5-Internal-Investigations-Best-Practices

5 Internal Investigations Best Practices

In tandem with tightening the regulatory framework and their nuances, the corporate environment is becoming more and more constrained. Businesses are facing a number of regulatory and compliance issues now compared to even a decade ago. Whether it is a complaint about polluting activities or a complaint about sexual harassment at the workplace or a leakage of confidential information, it calls for an internal investigation. In fact, internal investigations are launched so that outside involvement can be minimized and confidentiality can be maintained. Businesses need to tread cautiously. Despite the fact that they need a fair investigation, they need to carry out the same in such a way that it does not bring down employee motivation and company performance.

At the same time, it needs to ensure that all compliance regimes have been adhered to. Internal investigations are a tough job. This is why you need to do it in an appropriate manner.

Let us discuss some internal investigation best practices:

In House Counsel for Civil Liability

While facing the reality of an internal investigation, the first question that the owner or the management may ask is whether to hire an independent counsel or not. This is often a subtle decision with an innate threat of legal ramifications in case of undesirable outcomes. Internal Investigations Best Practices dictate that investigations be handed over to the in-house counsel if the allegation is not substantial and involves only civil liability. Cases involving allegations of misconduct against non-executive staff fall in this category. It augurs well to put off hiring an independent investigator until it is absolutely necessary. This is simply because once you hire an independent counsel, the process gets complicated. You need to take care of so much of confidentiality, client-attorney privileges and their waivers et al.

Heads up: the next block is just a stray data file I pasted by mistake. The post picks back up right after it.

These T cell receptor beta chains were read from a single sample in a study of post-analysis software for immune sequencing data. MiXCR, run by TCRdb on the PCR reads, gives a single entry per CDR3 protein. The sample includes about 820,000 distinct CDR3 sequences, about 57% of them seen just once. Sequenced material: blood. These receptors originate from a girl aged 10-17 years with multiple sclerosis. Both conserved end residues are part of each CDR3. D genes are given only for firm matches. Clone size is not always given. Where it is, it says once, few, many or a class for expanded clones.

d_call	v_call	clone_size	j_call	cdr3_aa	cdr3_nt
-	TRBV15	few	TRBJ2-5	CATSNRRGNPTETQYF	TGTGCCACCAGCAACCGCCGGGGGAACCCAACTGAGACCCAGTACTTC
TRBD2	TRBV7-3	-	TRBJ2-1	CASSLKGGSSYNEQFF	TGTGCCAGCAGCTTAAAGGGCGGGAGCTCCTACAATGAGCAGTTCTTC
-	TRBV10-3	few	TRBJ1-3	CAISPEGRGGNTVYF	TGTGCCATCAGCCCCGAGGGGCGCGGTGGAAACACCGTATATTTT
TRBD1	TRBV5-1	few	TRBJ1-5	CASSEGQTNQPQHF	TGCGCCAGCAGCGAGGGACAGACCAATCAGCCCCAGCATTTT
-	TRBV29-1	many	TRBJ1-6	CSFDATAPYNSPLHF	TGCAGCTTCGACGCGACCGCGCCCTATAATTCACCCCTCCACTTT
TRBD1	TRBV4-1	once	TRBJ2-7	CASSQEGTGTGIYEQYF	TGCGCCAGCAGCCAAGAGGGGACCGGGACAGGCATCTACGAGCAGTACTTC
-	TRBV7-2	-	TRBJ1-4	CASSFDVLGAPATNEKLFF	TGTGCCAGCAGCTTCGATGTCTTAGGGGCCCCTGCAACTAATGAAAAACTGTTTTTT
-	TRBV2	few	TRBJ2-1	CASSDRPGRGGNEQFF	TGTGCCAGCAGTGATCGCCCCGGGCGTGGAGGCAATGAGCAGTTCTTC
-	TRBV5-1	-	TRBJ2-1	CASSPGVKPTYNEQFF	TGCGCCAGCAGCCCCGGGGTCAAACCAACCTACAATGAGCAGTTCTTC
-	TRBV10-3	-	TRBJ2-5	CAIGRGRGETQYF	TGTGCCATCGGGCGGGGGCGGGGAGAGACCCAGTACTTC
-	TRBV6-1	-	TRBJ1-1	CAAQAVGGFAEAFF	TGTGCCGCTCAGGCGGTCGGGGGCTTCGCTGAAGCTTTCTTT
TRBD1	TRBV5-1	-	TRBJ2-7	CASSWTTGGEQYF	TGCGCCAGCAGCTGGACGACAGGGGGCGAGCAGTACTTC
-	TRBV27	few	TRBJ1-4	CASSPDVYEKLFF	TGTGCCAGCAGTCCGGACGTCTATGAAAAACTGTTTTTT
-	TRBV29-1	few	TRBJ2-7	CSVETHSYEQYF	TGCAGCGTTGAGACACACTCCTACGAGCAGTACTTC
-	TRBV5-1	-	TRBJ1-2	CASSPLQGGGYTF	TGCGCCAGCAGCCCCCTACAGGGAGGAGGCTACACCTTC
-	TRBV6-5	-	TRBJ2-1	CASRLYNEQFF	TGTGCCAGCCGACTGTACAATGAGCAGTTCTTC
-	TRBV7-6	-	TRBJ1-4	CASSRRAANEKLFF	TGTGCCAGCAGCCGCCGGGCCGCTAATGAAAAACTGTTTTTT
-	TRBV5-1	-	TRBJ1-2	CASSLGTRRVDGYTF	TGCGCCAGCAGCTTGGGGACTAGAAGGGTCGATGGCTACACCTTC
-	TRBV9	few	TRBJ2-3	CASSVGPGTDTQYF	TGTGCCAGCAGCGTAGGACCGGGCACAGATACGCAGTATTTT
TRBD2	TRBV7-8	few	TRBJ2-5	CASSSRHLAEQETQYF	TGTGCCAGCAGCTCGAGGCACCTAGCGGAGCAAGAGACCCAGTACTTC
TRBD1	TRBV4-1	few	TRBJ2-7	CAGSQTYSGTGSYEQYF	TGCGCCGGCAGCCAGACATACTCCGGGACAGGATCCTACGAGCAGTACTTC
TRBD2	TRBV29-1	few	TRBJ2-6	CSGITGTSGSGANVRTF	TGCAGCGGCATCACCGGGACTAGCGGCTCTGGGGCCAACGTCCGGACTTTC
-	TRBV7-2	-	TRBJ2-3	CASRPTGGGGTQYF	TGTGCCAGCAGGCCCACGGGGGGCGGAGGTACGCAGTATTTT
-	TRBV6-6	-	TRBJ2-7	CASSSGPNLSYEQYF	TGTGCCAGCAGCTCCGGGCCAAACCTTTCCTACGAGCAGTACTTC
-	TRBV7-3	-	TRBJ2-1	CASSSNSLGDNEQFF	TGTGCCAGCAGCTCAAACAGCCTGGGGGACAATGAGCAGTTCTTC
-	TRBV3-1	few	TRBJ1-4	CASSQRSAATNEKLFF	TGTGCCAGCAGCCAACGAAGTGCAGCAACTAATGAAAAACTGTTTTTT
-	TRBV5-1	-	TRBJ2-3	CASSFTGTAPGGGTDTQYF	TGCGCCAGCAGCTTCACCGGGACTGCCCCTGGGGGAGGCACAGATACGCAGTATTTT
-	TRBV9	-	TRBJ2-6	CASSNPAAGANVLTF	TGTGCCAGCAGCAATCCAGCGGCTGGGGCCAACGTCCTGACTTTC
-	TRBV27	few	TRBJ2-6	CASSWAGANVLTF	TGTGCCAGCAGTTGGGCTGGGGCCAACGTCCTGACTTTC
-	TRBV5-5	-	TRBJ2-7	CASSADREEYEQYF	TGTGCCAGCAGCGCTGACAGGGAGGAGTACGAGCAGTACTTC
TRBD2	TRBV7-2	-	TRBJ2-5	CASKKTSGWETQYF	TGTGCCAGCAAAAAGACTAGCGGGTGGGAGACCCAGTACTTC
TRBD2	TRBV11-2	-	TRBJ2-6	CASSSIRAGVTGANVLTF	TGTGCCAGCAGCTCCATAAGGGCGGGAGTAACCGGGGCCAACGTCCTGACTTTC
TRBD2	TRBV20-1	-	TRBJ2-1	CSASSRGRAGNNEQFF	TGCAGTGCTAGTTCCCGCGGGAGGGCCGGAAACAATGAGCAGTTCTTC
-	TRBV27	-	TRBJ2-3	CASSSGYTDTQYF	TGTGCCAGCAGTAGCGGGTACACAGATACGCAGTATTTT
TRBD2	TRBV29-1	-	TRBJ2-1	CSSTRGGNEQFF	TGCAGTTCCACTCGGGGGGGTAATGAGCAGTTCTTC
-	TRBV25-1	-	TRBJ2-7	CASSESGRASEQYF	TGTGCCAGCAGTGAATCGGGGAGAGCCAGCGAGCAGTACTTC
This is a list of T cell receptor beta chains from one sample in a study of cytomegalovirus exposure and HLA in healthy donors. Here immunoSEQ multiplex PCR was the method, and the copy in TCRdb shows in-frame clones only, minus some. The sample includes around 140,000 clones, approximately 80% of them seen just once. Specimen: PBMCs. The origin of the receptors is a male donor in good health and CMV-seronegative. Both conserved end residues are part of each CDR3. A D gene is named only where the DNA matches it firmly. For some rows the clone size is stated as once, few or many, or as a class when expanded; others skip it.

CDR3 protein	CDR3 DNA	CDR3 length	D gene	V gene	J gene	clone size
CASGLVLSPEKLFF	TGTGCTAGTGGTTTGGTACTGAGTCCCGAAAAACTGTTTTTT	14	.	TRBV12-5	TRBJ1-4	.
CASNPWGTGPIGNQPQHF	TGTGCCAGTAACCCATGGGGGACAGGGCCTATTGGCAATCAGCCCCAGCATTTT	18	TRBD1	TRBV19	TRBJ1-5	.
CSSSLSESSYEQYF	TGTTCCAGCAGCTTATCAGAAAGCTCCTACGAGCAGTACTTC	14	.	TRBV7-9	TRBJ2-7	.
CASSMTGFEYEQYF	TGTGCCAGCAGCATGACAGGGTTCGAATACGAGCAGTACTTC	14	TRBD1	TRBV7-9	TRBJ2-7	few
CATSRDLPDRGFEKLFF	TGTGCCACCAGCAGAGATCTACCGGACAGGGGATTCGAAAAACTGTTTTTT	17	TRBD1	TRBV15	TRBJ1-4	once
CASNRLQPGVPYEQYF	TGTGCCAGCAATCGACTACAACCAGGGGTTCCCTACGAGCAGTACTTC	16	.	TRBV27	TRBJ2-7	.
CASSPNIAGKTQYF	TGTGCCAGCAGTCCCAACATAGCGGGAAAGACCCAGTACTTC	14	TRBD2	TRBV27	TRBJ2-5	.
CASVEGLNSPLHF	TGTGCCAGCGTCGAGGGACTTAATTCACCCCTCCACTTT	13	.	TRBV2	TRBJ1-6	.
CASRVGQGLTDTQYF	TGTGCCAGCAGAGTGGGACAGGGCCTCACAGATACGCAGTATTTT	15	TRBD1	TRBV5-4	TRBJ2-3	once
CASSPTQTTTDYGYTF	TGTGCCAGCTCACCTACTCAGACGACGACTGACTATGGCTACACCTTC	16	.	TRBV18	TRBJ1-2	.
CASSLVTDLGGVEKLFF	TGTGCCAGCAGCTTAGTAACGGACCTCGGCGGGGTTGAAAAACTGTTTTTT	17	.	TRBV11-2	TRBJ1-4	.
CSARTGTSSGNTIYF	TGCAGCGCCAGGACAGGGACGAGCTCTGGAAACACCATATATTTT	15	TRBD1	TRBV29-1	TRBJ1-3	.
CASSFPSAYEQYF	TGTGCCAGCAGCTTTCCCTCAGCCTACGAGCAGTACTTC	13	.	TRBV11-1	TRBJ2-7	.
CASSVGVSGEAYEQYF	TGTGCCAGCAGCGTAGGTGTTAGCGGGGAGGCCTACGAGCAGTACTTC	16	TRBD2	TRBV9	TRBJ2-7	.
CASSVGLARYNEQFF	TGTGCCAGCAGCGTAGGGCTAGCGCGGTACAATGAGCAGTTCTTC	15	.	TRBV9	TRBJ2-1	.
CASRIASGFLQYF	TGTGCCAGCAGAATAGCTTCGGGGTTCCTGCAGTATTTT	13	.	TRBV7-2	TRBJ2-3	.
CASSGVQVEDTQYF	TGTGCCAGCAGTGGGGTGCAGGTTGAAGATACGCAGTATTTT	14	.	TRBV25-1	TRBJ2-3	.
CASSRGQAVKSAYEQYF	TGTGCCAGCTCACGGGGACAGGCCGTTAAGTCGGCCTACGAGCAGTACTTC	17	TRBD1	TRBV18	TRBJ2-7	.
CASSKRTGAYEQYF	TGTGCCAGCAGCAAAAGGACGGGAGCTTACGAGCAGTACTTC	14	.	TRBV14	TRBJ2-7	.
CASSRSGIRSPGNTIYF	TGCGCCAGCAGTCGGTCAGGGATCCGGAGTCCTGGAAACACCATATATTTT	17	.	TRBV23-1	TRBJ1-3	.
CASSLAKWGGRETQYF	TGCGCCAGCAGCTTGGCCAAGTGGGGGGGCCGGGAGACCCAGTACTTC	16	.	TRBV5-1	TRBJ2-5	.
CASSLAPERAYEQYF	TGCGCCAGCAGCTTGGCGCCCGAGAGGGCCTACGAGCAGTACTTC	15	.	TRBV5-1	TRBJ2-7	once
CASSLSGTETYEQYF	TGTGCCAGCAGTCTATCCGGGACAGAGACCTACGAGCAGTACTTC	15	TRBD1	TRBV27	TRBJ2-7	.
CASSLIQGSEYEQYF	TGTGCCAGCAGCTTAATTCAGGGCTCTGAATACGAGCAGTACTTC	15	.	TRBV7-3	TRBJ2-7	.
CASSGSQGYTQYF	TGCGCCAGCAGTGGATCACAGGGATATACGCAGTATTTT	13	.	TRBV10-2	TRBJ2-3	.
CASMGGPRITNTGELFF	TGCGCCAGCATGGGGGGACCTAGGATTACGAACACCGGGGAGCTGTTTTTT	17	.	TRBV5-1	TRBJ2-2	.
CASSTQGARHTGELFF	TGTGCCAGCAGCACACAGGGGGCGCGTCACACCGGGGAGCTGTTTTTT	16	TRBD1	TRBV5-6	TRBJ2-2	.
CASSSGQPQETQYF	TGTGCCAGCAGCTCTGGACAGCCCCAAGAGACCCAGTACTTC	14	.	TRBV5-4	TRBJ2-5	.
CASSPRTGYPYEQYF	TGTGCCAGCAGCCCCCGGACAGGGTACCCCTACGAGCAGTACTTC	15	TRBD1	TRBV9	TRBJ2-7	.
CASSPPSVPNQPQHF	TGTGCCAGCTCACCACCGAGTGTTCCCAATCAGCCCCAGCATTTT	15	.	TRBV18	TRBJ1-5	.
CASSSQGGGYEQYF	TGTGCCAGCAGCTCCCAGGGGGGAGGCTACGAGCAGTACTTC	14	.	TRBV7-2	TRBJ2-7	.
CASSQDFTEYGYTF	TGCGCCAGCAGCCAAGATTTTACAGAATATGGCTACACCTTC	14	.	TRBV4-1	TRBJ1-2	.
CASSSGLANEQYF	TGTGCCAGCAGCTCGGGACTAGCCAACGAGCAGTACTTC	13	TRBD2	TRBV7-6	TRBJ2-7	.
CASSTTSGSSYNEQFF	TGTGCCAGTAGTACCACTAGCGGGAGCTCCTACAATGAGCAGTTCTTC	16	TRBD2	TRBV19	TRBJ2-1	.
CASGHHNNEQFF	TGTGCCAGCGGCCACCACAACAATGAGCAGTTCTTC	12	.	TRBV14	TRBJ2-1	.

Hiring Outside Counsel for Criminal Liability

If a senior executive of the company is engaged in any wrongdoing or there is an allegation against him, Internal Investigations Best Practices dictate that the investigation be handed over to an independent counsel. He or she must report to an independent committee at the level of the board. This is done lest the senior executives or management personnel should be able to influence the investigation process. Since such misconduct may involve criminal liability, it augurs well for the business to handover the case to an independent counsel, lest the business should go through legal haggling later on.

Maintaining Attorney-Client Privilege and Work Product Protection

Internal Investigations Best Practices dictate that investigations need to tread cautiously regarding waivers. While Attorney-Client Privilege inherently protects the independent counsel’s legal advice to the investigation committee of the board, the Work Product Protection doctrine protects the documents created during the investigation.

Protection Against Waiver

The need for waivers from Attorney-Client Privilege and Work Product Protection may arise during an investigation, due to a breach in the confidentiality framework. To protect against this, you need to:

  • Warn all witnesses against divulging any discussions during interviews.
  • Include legends in communications and documents indicating that those are secured by Work Product Protection or Attorney-Client Privilege.
  • Avoid disclosing documents and information to individuals outside Work Product Protection and Attorney-Client Privilege.

It is important to conduct an investigation without hurting anyone’s dignity. This is why businesses need to follow some Internal Investigations Best Practices, as outlined here and elsewhere. These will help them conduct investigations in the best possible way to avoid complaints and other pitfalls.

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